James Zogby, founder and president of the Arab American Institute (AAI), a member of the Executive Committee of the Democratic National Committee (DNC), and a board member of the Bernie Sanders think tank The Sanders Institute, denounced a tweet as “cultural genocide.”
Celebrity cook Rachael Ray posted a picture of stuffed grape leaves, hummus, beet dip, eggplant, tabbouli, and sun-dried tomato dip, describing the “holiday feast” as an “Israeli nite.”
Holiday Feast Highlights – Israeli nite, meze stuffed grape leaves, hummus, beet dip, eggplant and sun dried tomato dip, walnut and red pepper dip, and tabouli pic.twitter.com/pflF9Iv4DG
— rachael ray (@rachaelray) December 21, 2017
This unleashed a storm of controversy, with various commentators claiming the feast was actually “Levantine.”
Zogby jumped into the fray, declaring, “Damn it Rachael Ray. This is cultural genocide. It’s not Israeli food. It’s Arab (Lebanese, Palestinian, Syrian, Jordanian). First the Israelis take the land & ethnically cleanse it of Arabs. Now they take their food & culture & claim it’s theirs too! Shame.”
Damn it @rachaelray. This is cultural #genocide. It’s not #Israeli food. It’s #Arab (#Lebanese, #Palestinian, #Syrian, #Jordanian). First the Israelis take the land & ethnically cleanse it of Arabs. Now they take their food & culture & claim it’s theirs too! #Shame. https://t.co/1nDXlcfRHA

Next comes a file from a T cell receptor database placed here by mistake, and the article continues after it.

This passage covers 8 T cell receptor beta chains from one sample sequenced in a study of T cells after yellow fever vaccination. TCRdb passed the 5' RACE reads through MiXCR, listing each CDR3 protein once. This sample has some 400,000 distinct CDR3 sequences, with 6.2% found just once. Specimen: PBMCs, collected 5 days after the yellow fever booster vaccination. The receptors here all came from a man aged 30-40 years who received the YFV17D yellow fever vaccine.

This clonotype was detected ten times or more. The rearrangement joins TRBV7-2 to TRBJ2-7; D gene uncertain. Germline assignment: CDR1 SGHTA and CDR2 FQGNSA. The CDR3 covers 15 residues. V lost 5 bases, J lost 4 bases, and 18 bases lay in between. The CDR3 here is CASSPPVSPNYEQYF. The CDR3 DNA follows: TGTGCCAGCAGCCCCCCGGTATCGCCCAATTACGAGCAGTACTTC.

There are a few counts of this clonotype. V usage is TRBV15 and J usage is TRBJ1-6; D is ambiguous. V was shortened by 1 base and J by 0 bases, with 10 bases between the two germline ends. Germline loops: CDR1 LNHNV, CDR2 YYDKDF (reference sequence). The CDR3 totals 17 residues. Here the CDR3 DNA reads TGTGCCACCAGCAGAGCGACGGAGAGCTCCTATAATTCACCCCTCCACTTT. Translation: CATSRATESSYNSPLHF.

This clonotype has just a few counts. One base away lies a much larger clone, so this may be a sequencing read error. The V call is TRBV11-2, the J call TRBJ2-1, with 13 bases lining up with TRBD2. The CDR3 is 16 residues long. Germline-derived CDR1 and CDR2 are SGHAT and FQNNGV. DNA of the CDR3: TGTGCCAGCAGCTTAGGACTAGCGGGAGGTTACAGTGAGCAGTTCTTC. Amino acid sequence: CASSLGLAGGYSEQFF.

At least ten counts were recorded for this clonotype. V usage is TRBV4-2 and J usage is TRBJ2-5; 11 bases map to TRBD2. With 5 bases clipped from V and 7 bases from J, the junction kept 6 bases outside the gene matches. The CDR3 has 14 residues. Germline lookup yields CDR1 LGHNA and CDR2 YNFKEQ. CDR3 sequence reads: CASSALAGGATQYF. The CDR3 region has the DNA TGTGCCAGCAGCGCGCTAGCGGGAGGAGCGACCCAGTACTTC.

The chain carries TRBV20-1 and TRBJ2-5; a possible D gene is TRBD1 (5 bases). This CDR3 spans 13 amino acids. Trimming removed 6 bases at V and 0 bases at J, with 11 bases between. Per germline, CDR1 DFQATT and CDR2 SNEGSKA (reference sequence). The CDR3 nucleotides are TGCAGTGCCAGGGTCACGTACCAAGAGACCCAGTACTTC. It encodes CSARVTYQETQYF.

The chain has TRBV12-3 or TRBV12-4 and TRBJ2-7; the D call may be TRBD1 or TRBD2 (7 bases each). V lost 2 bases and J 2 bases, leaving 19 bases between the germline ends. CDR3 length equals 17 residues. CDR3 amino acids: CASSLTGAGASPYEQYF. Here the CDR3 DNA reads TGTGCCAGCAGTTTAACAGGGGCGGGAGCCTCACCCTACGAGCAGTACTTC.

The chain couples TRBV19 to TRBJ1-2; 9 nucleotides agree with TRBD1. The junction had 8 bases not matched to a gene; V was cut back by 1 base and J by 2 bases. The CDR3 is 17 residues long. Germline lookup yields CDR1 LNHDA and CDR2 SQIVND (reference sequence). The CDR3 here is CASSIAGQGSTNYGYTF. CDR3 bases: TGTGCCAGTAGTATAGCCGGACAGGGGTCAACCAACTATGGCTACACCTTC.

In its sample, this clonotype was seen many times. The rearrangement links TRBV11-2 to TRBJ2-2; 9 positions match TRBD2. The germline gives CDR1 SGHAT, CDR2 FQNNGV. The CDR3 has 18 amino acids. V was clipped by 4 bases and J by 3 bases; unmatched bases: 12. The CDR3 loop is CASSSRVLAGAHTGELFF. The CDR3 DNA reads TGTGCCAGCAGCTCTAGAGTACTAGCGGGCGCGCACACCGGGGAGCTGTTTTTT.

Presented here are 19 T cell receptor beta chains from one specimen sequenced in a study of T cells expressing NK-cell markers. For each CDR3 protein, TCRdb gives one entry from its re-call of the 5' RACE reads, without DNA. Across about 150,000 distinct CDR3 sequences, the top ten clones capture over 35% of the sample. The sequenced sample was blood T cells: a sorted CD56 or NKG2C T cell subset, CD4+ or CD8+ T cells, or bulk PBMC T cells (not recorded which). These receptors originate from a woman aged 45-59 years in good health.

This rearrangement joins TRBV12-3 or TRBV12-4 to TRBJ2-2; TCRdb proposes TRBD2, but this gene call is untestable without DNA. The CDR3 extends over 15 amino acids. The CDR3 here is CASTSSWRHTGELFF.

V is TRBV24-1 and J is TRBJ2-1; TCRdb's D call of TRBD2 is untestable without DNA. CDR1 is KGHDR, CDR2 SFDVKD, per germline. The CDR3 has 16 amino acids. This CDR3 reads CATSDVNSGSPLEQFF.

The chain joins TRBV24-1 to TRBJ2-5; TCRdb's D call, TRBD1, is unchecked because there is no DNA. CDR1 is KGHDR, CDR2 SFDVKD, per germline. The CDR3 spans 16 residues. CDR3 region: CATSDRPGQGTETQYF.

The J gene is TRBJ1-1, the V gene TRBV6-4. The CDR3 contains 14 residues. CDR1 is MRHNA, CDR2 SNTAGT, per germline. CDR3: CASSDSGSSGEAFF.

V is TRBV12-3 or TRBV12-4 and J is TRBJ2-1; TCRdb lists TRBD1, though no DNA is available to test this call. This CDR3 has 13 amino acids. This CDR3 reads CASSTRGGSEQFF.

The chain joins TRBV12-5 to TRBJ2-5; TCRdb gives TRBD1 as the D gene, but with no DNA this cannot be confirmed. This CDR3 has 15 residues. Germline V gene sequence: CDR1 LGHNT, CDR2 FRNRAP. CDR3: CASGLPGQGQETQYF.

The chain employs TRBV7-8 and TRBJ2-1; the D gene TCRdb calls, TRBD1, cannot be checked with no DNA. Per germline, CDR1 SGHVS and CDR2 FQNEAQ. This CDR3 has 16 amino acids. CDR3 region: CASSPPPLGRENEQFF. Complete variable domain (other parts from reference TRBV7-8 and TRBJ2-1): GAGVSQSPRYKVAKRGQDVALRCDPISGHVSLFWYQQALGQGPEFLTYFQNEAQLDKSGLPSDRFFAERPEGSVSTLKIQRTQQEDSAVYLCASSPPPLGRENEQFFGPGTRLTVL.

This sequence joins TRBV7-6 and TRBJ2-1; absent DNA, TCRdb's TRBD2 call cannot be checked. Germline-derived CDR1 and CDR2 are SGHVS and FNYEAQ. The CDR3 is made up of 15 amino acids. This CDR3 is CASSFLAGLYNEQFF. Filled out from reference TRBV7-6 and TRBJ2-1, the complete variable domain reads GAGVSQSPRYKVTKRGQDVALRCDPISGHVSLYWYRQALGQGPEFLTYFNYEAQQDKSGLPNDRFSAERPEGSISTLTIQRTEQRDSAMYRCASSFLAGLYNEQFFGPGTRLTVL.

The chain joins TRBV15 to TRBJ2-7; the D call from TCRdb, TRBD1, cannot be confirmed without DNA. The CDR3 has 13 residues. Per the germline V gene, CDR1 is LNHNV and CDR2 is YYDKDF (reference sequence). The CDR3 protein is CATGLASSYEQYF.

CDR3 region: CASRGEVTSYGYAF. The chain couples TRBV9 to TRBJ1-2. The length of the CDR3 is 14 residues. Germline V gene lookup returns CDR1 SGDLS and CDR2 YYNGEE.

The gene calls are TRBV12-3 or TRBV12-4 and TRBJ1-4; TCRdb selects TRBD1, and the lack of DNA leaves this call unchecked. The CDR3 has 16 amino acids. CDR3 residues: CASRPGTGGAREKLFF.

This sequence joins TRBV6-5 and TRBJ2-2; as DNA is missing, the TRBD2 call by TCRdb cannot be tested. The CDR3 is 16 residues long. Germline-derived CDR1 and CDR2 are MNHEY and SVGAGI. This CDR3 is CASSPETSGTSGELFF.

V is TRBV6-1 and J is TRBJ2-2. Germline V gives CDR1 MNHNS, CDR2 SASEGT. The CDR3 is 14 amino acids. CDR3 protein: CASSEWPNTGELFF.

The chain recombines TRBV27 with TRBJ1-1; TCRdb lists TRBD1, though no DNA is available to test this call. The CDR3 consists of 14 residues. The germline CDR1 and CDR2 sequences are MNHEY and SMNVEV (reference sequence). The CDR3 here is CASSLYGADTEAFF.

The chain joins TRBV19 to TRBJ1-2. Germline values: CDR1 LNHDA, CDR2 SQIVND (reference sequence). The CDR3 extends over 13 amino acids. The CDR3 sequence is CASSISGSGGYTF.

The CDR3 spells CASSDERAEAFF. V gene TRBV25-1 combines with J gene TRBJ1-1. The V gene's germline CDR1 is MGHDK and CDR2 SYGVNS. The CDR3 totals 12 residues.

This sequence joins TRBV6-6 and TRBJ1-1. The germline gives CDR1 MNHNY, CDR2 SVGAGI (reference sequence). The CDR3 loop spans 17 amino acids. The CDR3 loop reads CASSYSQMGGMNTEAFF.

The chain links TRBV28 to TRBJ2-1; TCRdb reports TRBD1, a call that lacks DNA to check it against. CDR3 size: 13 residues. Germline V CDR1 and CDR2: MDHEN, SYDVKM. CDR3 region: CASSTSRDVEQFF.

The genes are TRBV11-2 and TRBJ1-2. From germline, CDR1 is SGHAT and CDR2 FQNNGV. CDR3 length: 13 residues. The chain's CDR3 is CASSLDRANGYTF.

— James J. Zogby (@jjz1600) December 26, 2017
Bret Stephens, an op-ed contributor for The New York Times, was aghast. “Please tell me this is a joke tweet, James Zogby,” he tweeted. “Or is it ‘cultural genocide’ when Arabs use Israeli technology? Do you use Instant Messaging? Waze? If so, please stop.”
Zogby doubled down. “The equivalent would be if I start using IM & Waze & then declare them Lebanese technology,” he replied. “This isn’t a joke. It’s about a history of cultural appropriation & a systematic effort to erase Palestinian history & culture. Peace is possible, but not on those terms.”
@BretStephensNYT: the equivalent would be if I start using IM & Waze & then declare them #Lebanese technology. This isn’t a joke. It’s about a history of cultural appropriation & a systematic effort to erase Palestinian history & culture. Peace is possible, but not on those terms https://t.co/C7Z0Tu3u0w
— James J. Zogby (@jjz1600) December 26, 2017
Stephens shot back, “Hummus seems to have first been mentioned as a Cairene food in the 13th century or so. Maybe Maimonides came up with it.” If this suggestion is correct, hummus would be Jewish — as Moses Maimonides was a prominent medieval Jewish philosopher.
“Who knows? Who cares? Why not just enjoy it instead of declaring ‘cultural genocide’ and making a fool of ourself?” Stephens concluded.
In response, Zogby retweeted Yousef Munayyer, executive director of the U.S. Campaign for Palestinian Rights, who posted a string of tweets attempting to “explain” why Ray’s tweets caused offense.
“Food does not have a religion or nationality. It is food. But it does have a history and a place in the culture of peoples,” Munayyer wrote. “Palestinian Jews, like Palestinian Arab Muslims & Christians, along with countless other Mid Eastern peoples from Abkhazia to Aswan and beyond have prepared this food and enjoyed it for centuries prior to the creation of Israel in 1948. Often, they enjoyed it together.”
Food does not have a religion or nationality. It is food. But it does have a history and a place in the culture of peoples.